Skift Take

The movement toward green practices is finally taking place in corporate travel. It's about time companies and travelers take responsibility for their impact on the environment.

The world may be melting down, but corporate travel is still chugging along. TripActions last week announced a new virtual payments product, and this week TravelPerk is in the game with a new sustainability offering.

TravelPerk released a product allowing clients to offset their carbon output through United Nations-approved projects for around $30 on average each trip. This setup makes it simple for companies to decide to invest in offsetting carbon and gaining more insight into the impact their travelers have on the world. It’s good to see new solutions to help address business travel’s endemic pollution problem.

I’d expect many other travel management companies to follow suit soon. It’s important to do more than just report on carbon output as corporate social responsibility becomes vital.

In other news, Amadeus is suffering from a lack of travel demand, and Marriott is reopening hotels in China despite the coronavirus outbreak. Speaking of the coronavirus, we have all the latest on the crisis on our liveblog.

If you have any feedback about the newsletter or news tips, feel free to reach out via email at [email protected] or tweet @sheivach.

Andrew Sheivachman, Senior Enterprise Editor

Featured Stories

TravelPerk Builds Audited Carbon Offset Program for Biz Travel: It’s refreshing to hear a travel management company call out all the greenwashing taking place across the industry. Complex problems require creative solutions, and it’s good to see travel taking its carbon problem more seriously.

Marriott Is Already Reopening China Hotels During Coronavirus Crisis: Marriott was already having trouble in Asia-Pacific in 2019 before the coronavirus impact hit. The company isn’t forecasting a major impact outside of Asia, and it’s already reopening hotels inside China. It pays to collect fees — and not actually own or run hotels — during a crisis like this.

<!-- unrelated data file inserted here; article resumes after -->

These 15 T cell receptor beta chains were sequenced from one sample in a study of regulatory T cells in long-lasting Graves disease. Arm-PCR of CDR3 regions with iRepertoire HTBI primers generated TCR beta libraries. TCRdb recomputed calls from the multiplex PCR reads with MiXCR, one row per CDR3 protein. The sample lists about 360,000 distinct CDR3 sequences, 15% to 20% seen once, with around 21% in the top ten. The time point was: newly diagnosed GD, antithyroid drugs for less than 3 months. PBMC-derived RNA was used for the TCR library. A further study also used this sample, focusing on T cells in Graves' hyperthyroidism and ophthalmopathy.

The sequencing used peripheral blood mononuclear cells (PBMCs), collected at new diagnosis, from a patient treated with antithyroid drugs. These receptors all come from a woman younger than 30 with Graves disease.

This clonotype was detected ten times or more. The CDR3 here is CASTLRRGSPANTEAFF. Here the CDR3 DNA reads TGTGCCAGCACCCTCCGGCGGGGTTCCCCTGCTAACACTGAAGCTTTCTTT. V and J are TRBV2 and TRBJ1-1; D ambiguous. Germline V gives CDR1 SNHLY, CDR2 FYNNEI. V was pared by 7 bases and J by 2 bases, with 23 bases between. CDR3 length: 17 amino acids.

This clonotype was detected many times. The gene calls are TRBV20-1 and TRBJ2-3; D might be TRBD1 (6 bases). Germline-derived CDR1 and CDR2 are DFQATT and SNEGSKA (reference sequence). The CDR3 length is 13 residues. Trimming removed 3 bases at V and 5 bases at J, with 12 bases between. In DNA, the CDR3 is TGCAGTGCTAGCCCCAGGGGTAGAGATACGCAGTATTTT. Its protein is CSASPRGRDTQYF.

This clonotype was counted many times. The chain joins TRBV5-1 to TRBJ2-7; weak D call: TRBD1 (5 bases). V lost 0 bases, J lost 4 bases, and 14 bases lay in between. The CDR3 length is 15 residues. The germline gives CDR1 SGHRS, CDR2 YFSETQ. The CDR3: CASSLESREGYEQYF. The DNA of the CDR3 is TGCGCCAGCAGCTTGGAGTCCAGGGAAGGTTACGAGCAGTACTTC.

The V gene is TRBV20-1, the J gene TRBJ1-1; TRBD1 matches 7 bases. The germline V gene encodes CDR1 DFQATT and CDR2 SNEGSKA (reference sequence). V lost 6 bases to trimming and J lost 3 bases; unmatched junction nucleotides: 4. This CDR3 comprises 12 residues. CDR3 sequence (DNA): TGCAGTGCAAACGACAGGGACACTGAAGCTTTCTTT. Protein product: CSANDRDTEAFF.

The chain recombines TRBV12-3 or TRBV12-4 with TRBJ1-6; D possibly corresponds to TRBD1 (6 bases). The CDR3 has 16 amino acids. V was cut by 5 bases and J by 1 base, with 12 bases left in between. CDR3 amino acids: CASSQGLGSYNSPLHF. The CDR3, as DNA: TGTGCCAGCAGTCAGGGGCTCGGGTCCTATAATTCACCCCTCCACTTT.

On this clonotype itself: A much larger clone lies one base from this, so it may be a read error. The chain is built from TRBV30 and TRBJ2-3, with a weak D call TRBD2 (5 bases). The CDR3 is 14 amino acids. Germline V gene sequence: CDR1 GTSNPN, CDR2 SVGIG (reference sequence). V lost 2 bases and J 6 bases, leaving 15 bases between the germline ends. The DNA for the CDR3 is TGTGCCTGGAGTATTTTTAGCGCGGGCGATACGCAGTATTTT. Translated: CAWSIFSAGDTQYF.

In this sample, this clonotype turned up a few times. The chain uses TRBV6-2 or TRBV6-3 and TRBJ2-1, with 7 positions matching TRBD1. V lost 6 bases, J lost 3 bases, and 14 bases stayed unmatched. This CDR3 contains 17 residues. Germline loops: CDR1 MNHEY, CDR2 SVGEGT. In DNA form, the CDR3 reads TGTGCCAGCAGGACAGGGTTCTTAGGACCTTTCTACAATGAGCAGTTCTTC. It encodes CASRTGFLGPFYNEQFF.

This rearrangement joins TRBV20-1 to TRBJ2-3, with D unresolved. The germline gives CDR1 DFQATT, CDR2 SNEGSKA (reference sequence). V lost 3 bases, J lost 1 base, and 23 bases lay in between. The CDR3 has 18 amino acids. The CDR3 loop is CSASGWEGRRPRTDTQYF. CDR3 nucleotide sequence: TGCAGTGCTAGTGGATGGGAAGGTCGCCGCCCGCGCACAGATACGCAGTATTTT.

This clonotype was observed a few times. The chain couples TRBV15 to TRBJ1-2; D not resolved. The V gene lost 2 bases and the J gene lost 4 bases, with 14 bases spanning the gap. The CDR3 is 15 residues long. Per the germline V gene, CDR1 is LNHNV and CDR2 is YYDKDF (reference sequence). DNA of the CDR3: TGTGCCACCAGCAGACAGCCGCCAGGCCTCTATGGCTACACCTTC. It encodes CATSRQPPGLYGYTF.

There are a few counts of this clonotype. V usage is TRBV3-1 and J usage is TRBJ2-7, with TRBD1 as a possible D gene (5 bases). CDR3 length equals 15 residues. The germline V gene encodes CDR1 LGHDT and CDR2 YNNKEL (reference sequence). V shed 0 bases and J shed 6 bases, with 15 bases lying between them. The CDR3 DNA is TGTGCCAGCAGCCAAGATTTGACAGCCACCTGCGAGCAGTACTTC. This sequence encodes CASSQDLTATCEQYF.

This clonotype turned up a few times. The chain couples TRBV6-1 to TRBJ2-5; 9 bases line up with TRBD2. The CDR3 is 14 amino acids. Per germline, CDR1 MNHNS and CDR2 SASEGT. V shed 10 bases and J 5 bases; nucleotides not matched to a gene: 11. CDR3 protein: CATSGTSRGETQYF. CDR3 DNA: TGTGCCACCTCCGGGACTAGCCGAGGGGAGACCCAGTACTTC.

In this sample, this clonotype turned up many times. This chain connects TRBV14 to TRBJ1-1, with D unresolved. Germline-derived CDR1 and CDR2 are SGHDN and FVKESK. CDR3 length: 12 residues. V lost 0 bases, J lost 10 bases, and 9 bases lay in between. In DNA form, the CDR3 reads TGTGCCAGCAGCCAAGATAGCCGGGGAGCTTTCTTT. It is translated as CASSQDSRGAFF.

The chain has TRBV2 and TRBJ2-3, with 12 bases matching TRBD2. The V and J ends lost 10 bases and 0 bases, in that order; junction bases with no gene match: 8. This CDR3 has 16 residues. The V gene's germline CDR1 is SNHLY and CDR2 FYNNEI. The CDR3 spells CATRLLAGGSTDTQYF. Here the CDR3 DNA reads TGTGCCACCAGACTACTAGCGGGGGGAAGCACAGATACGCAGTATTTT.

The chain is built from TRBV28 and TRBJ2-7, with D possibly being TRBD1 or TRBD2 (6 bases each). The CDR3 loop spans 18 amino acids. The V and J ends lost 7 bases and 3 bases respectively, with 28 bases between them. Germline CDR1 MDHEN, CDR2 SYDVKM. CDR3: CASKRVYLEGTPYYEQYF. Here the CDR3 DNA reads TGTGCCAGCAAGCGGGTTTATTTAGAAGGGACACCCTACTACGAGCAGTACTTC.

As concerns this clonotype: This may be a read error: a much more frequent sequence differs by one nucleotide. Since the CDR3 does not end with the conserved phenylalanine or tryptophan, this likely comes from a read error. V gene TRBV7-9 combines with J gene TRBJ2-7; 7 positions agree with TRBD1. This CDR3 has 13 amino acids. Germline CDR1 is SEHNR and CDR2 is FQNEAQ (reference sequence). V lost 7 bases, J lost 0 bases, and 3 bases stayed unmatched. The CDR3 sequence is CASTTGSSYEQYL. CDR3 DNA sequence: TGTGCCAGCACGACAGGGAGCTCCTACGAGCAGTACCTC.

Nearly 90 Percent of U.S. Travelers Have Yet to Cancel Plans Due to Virus: Skift Research: U.S. travelers are taking a wait-and-see approach to the evolving coronavirus situation, with few canceling just yet. But most American travel happens domestically, and as the virus spreads within the country, that may soon change.

Amadeus Highlights Meager 1 Percent Air Traffic Growth in 2020 Outside China: Amadeus, the world’s largest provider of ticket distribution and operational software for airlines, is a bellwether for the sector. It had a weak February, but it expects a rebound later this year. The outlook for airlines, however, is less optimistic.

Travel Advisors Field Cruise Concerns as Coronavirus Outbreak Spreads: The coronavirus is wreaking havoc on the cruise industry, with travel advisors caught in the middle as they deal with cancellations and questions from worried clients that are difficult to answer. Among the most troublesome aspects is the uncertainty of how long the crisis will last and how much worse it may get.

Best Western: A Hotels Anomaly Ripe for Change: Best Western’s unique longstanding model gives much power to its member hotels. But as changes quickly alter the industry’s landscape, can the chain still compete effectively under the old ways?

The Future of Travel

U.S. to See 6 Percent Drop in International Inbound Travel Over Next 3 Months: There may be scant official guidance saying travelers shouldn’t visit the U.S., but it looks as though coronavirus is resulting in a sharp drop in international arrivals nonetheless.

Coronavirus Tests Economic Reforms for Travel in Gulf Arab States: Gulf Arab states are feeling the brunt of an economic slowdown as the spread of coronavirus tests years’ worth of reforms. Countries like the United Arab Emirates and Saudi Arabia have relied on tourism and hospitality sectors to diversify away from oil, but recent travel cancellations and suspensions due to the illness are set to result in significant financial losses.

European Tourism Losing More Than $1 Billion a Month From Virus: EU Commissioner: It’s not just Chinese tourists who aren’t visiting Europe anymore. Expect the economic losses to steepen.

Senior Enterprise Editor Andrew Sheivachman [[email protected]] curates the Skift Corporate Travel Innovation Report. Skift emails the newsletter every Thursday.

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Tags: climate change, corporate travel, ctir, sustainability, travelperk

Photo credit: The TravelPerk team in 2018. Travelperk

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